We are leaving on a driving vacation in just a matter of days, so I had no choice but to take the van to the dealer for repairs, even though I'm not excited about that prospect. After looking at it for several hours, they called and said the problem was caused by a leak in the transmission cooler, and that because of the way the cooler is intermingled with the AC, there was "contamination of the AC coolant" as well. They said there was no apparent damage to the transmission itself, but that it was serious and needed to be dealt with soon or it would start causing damage. The dealer said they were going to have to take off the front end of the van, remove the radiator to get to the cooler, and disconnect the AC as well. They will need to replace the transmission cooler, flush and refill the transmission, flush and refill the AC, and then reassemble the radiator and front end of the van. Total cost - $1080.00.

    As I said, we're scheduled to leave in just a few days on vacation, so we had to say OK to the repair. But it sounds fishy to me. Does anyone have advice on what might be going on here? Does this sound reasonable? Was there an alternate if we'd had more time to investigate it or get a second opinion? Obviously, it won't help us, but maybe someone else is having this same problem and the answer might save them the amount of money we're having to pay.

    Thanks in advance for your advice!
    first your ac has nothing to do with your trans in any way shape or form.

    There has been many cases of the trans cooler in the radiator failing. it's easy to tell. remove radiator cap and if you see transmission fluid in the coolant. since oil floats on water, it will show up at the radiator cap. if this is not apparent then skip all this discussion.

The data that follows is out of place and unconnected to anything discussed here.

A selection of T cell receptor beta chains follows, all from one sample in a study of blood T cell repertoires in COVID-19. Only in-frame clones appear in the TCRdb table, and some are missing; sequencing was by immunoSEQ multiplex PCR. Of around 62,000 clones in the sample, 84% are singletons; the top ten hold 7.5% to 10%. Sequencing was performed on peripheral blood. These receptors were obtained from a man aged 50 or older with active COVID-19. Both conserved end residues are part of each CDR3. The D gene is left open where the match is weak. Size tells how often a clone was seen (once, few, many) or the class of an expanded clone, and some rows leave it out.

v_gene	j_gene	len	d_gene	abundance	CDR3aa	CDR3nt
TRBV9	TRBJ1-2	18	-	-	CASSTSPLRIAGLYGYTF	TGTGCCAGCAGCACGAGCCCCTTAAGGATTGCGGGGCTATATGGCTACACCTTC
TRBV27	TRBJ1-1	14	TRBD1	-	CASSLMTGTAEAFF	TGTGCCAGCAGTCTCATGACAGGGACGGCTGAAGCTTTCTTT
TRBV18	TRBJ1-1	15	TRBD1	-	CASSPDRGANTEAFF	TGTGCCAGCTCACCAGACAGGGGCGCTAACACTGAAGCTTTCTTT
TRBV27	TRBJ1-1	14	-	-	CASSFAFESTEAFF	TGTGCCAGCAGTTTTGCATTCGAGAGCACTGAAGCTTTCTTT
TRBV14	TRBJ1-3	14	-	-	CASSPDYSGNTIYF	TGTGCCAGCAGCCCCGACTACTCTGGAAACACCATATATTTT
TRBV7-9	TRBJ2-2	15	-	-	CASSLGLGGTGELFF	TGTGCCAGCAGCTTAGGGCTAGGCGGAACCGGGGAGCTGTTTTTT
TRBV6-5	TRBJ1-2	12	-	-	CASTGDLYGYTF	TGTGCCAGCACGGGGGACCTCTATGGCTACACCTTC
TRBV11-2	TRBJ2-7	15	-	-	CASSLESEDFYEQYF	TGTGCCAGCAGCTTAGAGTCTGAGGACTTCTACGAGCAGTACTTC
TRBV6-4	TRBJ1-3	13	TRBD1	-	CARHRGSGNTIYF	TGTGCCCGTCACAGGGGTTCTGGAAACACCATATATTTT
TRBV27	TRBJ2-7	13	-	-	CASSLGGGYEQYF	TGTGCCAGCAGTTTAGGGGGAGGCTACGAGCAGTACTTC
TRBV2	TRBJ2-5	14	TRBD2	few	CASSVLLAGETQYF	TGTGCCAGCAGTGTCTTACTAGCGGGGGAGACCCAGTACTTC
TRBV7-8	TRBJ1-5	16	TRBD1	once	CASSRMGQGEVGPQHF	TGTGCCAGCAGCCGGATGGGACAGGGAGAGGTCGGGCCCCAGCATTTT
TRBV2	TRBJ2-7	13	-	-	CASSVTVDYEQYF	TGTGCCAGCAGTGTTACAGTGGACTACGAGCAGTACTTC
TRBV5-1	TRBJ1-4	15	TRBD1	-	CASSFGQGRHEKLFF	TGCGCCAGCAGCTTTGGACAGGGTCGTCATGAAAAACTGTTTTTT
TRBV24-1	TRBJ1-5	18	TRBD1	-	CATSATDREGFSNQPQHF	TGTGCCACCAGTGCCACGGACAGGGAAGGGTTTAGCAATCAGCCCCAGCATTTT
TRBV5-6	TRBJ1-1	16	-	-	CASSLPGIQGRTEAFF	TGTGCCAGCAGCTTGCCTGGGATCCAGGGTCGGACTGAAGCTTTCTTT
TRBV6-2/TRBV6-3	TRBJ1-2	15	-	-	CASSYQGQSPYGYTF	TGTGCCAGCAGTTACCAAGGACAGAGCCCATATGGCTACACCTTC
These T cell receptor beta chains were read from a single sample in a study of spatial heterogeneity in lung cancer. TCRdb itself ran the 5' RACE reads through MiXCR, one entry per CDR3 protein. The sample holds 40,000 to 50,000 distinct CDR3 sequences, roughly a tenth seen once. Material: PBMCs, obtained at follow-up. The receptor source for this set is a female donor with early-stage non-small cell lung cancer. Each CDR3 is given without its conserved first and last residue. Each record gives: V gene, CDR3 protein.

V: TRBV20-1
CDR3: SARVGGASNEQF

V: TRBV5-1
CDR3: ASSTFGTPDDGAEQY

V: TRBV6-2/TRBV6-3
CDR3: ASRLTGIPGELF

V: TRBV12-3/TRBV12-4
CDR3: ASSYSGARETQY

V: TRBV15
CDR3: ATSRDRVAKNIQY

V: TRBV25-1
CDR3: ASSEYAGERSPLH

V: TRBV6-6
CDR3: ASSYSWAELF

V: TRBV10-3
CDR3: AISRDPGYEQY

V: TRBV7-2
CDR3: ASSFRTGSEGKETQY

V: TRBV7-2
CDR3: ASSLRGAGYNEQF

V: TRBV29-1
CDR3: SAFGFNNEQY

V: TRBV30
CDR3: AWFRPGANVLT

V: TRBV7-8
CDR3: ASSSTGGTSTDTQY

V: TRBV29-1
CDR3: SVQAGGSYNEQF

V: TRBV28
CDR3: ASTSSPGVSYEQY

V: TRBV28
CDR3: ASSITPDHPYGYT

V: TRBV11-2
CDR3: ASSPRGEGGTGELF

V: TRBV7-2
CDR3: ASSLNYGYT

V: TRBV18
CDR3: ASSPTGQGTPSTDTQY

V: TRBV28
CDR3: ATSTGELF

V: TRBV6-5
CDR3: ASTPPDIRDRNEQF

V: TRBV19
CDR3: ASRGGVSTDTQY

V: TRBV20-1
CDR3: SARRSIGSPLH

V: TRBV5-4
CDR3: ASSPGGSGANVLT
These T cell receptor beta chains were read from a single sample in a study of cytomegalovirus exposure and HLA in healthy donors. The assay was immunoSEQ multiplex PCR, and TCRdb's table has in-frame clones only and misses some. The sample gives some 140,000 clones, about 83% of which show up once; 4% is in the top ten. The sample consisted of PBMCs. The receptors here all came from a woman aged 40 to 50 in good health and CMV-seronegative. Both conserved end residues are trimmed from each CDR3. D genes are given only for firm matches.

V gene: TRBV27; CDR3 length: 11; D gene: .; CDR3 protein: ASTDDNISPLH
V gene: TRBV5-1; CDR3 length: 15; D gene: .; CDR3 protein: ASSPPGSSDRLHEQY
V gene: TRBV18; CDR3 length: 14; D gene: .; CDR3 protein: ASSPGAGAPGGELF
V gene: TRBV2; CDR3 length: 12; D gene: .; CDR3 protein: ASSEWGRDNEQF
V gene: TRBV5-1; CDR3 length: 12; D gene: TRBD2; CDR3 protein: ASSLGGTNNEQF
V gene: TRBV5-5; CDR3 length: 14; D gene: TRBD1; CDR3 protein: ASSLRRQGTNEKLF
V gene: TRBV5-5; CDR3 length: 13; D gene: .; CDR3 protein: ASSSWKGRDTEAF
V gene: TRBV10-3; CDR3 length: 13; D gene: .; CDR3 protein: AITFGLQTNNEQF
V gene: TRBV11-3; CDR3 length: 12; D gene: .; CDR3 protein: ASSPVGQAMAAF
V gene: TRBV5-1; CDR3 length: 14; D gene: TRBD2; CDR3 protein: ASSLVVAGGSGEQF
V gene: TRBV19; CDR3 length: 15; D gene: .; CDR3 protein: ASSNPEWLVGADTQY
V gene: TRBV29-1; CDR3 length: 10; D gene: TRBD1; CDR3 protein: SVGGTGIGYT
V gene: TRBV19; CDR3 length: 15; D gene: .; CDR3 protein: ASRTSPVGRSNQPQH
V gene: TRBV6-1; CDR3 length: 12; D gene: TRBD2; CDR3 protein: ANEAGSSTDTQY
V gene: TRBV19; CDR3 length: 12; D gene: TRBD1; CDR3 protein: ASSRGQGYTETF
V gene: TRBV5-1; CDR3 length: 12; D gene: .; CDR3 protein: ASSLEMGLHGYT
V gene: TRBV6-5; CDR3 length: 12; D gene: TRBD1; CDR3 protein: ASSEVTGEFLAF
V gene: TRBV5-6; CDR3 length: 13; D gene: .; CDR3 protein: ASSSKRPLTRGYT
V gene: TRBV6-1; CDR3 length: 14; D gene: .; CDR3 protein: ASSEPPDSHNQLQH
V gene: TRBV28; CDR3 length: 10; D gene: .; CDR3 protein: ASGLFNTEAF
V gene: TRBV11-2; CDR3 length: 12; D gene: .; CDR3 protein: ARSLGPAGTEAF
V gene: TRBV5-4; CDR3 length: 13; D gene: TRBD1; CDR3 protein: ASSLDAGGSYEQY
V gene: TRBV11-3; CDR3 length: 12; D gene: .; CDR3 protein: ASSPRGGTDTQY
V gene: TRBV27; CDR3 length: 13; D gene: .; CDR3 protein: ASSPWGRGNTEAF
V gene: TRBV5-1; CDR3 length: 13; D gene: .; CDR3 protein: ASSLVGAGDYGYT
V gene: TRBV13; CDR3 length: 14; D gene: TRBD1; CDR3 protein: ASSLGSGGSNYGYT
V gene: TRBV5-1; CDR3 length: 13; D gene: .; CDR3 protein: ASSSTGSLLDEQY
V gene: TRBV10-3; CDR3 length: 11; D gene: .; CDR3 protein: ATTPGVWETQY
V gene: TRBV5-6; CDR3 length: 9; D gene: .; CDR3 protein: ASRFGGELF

It is very common for a seal failure to occur on causing your problem. I've rebuilt a lot of transmissions with this exact symptom (always start with verifying fluid level, correct and clean filter). if these are ok, then it's internal trans time.

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    Question

    Say dmtstudio, How do you check your tranny fluid? Do you do it with the engine running or shut off? Where on the dipstick is it showing, in reference to the markings?
    1990 Plymouth Grand Voyager LE 3.3L LWB-- 207,000 miles and counting ......
    333,134.21 kilometers, for you metric buffs ......
    For Sale - Make Offer


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    The transmission cooler is in the lower part of the AC condensor. Unusual but true on 2005 and newer Gen 4 vans.
    Hank
    07 Dodge Caravan SXT 3.3L Gold 125,000 kms
    05 Dodge Caravan SE 3.3L Silver 185,000 kms
    84, 89, 93, 94, 95 Chrysler minivans in my past, all served me well and are long gone.
    90 Shadow long gone